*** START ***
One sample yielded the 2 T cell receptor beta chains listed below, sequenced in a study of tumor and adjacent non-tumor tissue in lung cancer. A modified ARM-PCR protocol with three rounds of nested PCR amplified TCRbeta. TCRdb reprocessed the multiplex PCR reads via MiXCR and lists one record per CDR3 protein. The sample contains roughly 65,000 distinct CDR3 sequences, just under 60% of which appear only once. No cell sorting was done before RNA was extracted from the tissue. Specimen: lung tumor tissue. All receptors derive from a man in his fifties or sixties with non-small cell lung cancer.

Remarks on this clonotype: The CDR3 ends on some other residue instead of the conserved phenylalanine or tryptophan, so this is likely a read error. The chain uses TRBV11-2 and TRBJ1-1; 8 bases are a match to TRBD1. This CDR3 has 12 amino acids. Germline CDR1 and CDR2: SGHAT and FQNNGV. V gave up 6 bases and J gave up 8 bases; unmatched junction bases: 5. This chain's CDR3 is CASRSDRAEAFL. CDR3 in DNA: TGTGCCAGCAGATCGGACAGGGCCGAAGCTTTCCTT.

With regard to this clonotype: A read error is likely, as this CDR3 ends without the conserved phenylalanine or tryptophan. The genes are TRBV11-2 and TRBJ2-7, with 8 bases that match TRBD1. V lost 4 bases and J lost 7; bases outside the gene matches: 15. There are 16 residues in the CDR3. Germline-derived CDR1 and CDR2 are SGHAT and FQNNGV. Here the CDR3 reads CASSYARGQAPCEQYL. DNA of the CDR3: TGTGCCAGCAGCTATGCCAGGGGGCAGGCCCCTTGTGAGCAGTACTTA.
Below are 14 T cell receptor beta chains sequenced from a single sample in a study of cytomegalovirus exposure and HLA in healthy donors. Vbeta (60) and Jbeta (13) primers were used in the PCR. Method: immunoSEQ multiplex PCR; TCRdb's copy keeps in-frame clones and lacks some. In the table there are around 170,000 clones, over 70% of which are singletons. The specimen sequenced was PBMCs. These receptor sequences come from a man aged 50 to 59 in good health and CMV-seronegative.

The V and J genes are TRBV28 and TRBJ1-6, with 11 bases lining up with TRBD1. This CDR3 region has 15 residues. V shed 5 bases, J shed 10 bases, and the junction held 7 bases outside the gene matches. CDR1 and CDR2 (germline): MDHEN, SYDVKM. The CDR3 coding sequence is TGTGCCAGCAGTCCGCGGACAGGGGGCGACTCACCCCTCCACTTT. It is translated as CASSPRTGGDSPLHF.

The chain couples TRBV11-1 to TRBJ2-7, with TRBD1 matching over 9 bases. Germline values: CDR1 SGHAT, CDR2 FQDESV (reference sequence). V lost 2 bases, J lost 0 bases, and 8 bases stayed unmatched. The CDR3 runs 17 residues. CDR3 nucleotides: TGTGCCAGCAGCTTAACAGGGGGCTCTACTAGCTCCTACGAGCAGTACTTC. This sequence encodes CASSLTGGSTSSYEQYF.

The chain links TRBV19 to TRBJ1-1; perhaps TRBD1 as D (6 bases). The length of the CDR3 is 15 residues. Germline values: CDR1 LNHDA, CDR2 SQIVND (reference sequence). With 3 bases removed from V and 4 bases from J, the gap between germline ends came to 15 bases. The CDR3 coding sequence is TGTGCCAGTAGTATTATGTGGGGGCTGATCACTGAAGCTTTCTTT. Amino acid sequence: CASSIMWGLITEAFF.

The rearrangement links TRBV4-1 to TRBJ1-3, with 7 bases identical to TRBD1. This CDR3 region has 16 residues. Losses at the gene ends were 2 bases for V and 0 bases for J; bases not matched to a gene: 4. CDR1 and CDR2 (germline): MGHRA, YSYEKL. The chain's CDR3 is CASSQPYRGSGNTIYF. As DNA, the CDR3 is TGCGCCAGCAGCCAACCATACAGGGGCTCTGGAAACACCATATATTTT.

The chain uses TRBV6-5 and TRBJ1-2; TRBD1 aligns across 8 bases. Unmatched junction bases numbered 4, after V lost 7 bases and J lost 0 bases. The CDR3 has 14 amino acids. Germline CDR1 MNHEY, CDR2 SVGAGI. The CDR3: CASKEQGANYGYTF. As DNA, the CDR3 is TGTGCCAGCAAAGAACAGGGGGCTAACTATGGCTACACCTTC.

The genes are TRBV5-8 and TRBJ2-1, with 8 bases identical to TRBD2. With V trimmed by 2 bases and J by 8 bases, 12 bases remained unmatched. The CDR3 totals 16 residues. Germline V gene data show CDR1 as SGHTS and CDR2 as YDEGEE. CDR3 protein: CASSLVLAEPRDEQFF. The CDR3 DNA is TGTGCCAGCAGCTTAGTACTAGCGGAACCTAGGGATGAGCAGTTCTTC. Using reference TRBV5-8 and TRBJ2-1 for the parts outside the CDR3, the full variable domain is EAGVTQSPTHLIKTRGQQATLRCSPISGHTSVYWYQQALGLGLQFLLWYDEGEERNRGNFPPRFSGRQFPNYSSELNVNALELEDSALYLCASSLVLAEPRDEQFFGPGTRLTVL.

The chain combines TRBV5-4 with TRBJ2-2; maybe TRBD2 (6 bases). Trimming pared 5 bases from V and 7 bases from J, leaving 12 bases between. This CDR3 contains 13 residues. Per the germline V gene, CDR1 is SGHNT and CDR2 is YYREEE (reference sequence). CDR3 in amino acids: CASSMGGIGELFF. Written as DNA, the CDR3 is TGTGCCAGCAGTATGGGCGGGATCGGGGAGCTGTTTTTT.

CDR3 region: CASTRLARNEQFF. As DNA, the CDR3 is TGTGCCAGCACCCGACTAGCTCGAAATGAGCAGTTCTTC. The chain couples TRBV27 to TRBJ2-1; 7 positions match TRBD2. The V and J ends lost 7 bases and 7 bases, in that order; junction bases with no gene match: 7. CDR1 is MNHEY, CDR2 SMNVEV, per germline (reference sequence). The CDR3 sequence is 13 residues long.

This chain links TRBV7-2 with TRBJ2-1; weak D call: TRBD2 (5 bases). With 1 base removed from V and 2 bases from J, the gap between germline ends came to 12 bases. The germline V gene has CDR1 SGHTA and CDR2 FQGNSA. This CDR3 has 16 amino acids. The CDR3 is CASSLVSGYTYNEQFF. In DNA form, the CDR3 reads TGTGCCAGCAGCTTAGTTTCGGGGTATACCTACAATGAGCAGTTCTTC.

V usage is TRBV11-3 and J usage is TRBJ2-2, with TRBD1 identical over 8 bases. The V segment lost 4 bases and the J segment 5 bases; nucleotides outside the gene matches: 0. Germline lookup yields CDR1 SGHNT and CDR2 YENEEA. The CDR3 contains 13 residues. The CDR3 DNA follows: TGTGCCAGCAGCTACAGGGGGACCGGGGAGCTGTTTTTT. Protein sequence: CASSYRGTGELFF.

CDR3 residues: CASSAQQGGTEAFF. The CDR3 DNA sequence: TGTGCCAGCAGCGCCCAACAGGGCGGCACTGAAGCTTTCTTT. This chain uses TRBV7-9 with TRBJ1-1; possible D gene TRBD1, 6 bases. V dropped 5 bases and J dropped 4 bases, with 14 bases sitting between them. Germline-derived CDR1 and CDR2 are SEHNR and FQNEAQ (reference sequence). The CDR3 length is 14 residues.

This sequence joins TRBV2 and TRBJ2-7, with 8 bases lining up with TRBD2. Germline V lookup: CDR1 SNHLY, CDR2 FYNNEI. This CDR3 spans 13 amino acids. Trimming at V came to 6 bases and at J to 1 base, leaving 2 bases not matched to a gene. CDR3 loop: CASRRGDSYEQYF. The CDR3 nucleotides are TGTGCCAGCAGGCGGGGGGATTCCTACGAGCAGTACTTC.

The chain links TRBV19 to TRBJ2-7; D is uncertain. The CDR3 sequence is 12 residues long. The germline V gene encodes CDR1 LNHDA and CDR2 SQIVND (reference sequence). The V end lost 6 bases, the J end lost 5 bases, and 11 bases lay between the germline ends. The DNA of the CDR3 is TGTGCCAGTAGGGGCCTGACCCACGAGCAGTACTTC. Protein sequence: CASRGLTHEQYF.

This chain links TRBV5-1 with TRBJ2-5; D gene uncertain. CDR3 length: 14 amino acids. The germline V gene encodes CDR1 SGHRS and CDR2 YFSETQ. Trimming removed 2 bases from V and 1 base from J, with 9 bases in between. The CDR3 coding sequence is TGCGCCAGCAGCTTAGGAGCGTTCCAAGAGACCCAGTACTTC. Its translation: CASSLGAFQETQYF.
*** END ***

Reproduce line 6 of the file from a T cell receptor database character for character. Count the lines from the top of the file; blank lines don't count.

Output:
The chain couples TRBV11-1 to TRBJ2-7, with TRBD1 matching over 9 bases. Germline values: CDR1 SGHAT, CDR2 FQDESV (reference sequence). V lost 2 bases, J lost 0 bases, and 8 bases stayed unmatched. The CDR3 runs 17 residues. CDR3 nucleotides: TGTGCCAGCAGCTTAACAGGGGGCTCTACTAGCTCCTACGAGCAGTACTTC. This sequence encodes CASSLTGGSTSSYEQYF.